Since graduating from CBU my life has exploded with many unique experiences that I had never dreamed I would achieve. I went to China for a year to teach, and in turn learned a lot about myself. Once I returned to the United States I quickly began working as a juvenile corrections officer. I was promoted quickly from level 1 to level 2 and I am currently facing a promotion to an officer-in-charge position. I just recently began to pursue my graduate studies at Regent University in counseling.

How has your major and time at CBU prepared you for your life and career after college?
The education I received at CBU is the cornerstone of my career path. Without having pursued criminal justice and sociology at CBU, I would have never begun the journey into counseling. I feel my life path began to converge with God’s plan for my life while I was at CBU. It prepared me for my career by not only introducing the basic information regarding law enforcement, but it went into the psychological, social and biological aspects of criminality. Studying the law, rights of the accused, and purpose of incarceration have set me above my fellow peers in my job, and has given me a leg up in the requirements of the job.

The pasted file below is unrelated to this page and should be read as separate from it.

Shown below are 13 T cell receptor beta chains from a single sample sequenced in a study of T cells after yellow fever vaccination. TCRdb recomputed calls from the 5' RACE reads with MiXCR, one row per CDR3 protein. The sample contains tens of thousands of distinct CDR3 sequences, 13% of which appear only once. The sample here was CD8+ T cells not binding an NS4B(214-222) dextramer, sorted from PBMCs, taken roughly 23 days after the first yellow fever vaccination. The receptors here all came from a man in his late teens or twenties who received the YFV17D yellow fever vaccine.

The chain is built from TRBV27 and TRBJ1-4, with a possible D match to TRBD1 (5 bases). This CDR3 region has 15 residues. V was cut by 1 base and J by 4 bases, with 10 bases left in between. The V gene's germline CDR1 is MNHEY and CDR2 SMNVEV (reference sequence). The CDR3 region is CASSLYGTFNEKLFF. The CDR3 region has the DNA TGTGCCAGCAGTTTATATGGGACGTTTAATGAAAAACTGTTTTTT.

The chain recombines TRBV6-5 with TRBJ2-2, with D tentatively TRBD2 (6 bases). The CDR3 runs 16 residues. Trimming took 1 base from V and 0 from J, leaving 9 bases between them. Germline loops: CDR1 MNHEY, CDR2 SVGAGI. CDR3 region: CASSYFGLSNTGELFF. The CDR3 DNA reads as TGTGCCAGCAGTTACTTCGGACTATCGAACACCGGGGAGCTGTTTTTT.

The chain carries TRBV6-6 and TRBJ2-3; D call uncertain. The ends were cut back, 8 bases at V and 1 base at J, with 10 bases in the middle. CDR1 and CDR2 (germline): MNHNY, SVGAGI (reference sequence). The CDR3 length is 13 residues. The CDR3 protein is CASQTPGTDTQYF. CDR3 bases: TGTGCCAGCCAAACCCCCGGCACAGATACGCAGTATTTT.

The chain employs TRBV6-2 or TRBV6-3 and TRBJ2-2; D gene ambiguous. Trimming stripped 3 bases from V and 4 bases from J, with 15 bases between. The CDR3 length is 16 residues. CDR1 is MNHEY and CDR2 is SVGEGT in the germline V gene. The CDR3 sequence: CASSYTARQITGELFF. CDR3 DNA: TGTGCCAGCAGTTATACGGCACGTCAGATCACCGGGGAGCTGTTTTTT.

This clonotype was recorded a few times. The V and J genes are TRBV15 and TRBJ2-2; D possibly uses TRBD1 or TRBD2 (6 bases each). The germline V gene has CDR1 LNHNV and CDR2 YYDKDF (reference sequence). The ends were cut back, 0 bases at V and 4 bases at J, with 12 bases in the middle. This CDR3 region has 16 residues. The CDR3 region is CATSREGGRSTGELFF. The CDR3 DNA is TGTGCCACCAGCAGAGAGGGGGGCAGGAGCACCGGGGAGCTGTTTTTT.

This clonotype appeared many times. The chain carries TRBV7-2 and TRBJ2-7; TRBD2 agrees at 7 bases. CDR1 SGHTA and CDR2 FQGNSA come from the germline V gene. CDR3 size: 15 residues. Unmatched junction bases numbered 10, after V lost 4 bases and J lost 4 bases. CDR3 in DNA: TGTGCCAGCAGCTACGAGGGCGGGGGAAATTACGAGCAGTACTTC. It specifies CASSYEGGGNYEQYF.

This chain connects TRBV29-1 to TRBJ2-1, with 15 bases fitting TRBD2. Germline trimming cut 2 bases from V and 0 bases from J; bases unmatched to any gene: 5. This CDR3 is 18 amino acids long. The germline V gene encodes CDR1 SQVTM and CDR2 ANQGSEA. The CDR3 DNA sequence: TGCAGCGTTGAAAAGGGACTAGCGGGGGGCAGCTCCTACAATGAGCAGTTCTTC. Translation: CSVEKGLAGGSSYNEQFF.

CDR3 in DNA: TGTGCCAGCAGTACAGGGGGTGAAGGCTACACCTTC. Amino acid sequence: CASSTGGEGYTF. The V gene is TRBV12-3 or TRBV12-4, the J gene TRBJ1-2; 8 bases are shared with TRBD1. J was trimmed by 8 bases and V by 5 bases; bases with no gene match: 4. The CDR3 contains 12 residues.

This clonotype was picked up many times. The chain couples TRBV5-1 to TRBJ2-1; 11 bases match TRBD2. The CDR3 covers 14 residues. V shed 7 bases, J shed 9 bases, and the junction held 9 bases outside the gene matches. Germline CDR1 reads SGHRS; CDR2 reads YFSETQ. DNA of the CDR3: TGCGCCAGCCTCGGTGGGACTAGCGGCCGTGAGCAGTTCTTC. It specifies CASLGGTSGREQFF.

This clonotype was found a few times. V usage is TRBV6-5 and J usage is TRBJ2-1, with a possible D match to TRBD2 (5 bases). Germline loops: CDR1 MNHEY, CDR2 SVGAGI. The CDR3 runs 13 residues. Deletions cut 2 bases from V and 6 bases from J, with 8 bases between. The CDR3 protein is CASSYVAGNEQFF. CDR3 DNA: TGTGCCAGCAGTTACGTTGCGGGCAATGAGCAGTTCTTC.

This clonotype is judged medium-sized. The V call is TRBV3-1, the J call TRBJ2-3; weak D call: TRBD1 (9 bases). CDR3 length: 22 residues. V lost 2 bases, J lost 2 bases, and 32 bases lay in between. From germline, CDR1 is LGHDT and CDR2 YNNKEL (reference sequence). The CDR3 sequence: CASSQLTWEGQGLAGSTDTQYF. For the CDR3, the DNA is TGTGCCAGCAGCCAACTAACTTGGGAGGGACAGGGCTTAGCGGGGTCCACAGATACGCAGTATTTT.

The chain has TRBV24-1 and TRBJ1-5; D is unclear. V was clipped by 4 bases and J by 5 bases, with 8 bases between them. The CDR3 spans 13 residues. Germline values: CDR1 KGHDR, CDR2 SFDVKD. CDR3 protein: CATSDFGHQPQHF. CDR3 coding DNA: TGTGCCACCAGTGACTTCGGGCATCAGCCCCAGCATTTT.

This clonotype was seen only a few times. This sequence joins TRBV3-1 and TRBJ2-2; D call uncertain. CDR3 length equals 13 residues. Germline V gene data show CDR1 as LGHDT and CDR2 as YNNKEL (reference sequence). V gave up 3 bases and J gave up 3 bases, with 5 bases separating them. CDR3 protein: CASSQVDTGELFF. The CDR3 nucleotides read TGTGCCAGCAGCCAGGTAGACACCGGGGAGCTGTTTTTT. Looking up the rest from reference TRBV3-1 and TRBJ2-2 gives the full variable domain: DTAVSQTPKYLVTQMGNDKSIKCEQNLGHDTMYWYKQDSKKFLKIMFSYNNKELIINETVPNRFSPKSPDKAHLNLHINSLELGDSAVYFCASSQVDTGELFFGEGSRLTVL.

Is there anything you learned at CBU that you still use in your professional life today?
There are many things that I still use in my professional life today. Many of the aspects of the Institutions class mirror my daily activities. Understanding the court system allows me to have insight into where the youth I work with are in the process, which gives me an advantage in understanding their reactions to their sentencing. Many of the sociological and psychological aspects of criminality are also very useful, in that they help to understand where my clients are coming from. I also took a course about gangs which was very useful as many of the offenders in my population are gang members. 

How are you making a difference in the world?